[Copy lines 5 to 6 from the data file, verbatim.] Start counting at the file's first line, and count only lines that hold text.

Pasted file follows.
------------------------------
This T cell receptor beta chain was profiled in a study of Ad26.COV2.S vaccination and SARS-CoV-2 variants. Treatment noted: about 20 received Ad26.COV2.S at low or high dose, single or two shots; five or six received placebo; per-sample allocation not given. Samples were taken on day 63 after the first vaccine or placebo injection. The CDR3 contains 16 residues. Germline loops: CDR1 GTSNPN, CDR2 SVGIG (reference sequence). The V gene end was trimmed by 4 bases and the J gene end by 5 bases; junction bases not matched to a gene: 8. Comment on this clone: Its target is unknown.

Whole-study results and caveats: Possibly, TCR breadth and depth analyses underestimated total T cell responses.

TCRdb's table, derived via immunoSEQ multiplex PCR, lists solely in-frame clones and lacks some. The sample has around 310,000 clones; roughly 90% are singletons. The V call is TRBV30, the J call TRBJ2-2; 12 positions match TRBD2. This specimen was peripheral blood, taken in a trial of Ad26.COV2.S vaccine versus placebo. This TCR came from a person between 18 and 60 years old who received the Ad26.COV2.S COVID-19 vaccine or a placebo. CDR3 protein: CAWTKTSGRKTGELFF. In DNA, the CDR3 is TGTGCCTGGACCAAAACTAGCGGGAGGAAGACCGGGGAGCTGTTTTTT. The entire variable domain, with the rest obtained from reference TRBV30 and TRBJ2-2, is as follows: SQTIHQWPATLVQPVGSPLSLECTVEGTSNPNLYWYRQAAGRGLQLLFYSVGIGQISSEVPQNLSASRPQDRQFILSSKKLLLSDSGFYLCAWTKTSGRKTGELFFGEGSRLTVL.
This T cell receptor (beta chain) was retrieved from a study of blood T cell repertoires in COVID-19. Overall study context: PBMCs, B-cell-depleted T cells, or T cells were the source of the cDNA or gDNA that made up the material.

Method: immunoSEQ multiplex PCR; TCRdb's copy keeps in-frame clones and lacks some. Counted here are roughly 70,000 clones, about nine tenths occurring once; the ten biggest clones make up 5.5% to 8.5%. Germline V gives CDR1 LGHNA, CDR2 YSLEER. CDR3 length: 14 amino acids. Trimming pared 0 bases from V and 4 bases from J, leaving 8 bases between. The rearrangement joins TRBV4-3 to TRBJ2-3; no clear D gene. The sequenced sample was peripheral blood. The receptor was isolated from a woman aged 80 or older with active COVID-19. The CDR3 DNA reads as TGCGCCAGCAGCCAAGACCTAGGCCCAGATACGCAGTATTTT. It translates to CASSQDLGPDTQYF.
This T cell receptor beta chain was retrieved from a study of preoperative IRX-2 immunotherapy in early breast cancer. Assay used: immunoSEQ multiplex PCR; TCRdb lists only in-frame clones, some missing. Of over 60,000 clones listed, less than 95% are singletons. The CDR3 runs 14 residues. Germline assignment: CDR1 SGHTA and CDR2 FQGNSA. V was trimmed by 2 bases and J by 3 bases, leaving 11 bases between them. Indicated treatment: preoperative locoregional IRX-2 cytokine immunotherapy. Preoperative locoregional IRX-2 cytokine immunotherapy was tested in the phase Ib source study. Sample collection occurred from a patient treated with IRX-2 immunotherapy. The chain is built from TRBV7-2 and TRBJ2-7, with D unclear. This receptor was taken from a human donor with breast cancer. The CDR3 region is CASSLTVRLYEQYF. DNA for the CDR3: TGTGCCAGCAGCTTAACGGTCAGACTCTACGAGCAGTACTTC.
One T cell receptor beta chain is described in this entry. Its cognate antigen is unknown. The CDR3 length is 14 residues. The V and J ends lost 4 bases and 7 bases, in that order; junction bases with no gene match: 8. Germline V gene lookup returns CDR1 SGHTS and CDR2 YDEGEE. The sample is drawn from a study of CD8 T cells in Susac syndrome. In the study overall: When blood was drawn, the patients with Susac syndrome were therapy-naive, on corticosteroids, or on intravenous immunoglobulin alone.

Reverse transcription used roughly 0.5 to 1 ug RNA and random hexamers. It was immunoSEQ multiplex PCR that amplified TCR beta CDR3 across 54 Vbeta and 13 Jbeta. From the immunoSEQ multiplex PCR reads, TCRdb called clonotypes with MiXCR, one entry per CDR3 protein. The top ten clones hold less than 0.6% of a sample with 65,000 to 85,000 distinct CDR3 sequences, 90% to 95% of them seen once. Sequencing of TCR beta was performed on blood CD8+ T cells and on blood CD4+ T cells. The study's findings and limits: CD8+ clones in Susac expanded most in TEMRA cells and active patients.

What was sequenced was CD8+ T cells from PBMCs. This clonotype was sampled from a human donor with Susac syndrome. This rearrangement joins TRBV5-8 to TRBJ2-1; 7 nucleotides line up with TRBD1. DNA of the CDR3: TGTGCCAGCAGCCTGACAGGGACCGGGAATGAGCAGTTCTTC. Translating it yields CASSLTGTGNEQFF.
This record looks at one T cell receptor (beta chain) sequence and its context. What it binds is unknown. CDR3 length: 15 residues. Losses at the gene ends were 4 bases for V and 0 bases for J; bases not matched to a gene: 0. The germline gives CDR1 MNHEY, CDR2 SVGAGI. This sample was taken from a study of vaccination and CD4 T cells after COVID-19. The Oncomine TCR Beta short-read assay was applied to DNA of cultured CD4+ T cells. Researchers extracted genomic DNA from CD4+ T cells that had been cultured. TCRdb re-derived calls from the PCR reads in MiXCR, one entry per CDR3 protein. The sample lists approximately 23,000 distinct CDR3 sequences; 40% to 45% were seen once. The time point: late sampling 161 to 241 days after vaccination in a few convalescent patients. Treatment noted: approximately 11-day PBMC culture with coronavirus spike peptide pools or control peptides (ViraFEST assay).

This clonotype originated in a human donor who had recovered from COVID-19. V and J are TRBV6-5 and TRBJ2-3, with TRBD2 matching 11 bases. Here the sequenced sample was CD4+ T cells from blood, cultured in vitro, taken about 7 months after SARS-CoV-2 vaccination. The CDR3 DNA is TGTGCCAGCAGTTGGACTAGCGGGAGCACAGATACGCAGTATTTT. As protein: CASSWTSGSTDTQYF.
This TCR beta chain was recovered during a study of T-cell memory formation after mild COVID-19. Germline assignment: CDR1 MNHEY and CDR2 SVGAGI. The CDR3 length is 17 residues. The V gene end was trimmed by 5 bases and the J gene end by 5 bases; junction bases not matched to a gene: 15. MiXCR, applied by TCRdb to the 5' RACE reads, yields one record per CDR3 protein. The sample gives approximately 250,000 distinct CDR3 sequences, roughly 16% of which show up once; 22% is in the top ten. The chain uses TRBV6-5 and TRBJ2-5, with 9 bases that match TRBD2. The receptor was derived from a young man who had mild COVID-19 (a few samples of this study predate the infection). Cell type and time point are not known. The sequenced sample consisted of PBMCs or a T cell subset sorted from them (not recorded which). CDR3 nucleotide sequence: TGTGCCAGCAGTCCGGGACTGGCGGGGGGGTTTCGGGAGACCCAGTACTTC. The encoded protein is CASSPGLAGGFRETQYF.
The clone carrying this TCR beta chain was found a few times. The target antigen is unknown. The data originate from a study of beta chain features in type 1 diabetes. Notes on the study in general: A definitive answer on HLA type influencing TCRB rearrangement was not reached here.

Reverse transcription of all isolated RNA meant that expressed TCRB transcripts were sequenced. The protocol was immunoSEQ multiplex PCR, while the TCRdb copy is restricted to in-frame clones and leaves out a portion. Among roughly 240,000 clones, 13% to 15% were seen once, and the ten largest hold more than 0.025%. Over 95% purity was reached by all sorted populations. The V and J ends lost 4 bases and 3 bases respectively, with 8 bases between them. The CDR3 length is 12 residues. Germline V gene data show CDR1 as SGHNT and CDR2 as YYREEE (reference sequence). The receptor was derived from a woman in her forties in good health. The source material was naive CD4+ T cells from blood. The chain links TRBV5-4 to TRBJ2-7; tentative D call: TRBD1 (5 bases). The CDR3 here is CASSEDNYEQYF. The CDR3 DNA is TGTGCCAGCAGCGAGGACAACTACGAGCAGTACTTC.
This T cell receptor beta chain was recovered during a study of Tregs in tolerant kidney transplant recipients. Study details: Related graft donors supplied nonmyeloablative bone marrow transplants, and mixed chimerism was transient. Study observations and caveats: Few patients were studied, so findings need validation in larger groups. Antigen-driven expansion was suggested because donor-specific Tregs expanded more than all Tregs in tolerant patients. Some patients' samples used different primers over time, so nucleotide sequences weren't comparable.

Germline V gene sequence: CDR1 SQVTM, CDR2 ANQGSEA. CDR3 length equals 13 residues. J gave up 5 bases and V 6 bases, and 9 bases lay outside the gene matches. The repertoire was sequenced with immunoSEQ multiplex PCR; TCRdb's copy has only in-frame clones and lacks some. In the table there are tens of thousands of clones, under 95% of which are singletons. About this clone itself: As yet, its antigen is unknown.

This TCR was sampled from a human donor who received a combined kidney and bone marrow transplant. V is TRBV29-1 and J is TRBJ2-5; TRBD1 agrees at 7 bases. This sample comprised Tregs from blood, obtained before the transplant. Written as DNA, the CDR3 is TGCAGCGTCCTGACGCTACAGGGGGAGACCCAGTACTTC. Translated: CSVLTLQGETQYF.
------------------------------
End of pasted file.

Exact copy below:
Method: immunoSEQ multiplex PCR; TCRdb's copy keeps in-frame clones and lacks some. Counted here are roughly 70,000 clones, about nine tenths occurring once; the ten biggest clones make up 5.5% to 8.5%. Germline V gives CDR1 LGHNA, CDR2 YSLEER. CDR3 length: 14 amino acids. Trimming pared 0 bases from V and 4 bases from J, leaving 8 bases between. The rearrangement joins TRBV4-3 to TRBJ2-3; no clear D gene. The sequenced sample was peripheral blood. The receptor was isolated from a woman aged 80 or older with active COVID-19. The CDR3 DNA reads as TGCGCCAGCAGCCAAGACCTAGGCCCAGATACGCAGTATTTT. It translates to CASSQDLGPDTQYF.
This T cell receptor beta chain was retrieved from a study of preoperative IRX-2 immunotherapy in early breast cancer. Assay used: immunoSEQ multiplex PCR; TCRdb lists only in-frame clones, some missing. Of over 60,000 clones listed, less than 95% are singletons. The CDR3 runs 14 residues. Germline assignment: CDR1 SGHTA and CDR2 FQGNSA. V was trimmed by 2 bases and J by 3 bases, leaving 11 bases between them. Indicated treatment: preoperative locoregional IRX-2 cytokine immunotherapy. Preoperative locoregional IRX-2 cytokine immunotherapy was tested in the phase Ib source study. Sample collection occurred from a patient treated with IRX-2 immunotherapy. The chain is built from TRBV7-2 and TRBJ2-7, with D unclear. This receptor was taken from a human donor with breast cancer. The CDR3 region is CASSLTVRLYEQYF. DNA for the CDR3: TGTGCCAGCAGCTTAACGGTCAGACTCTACGAGCAGTACTTC.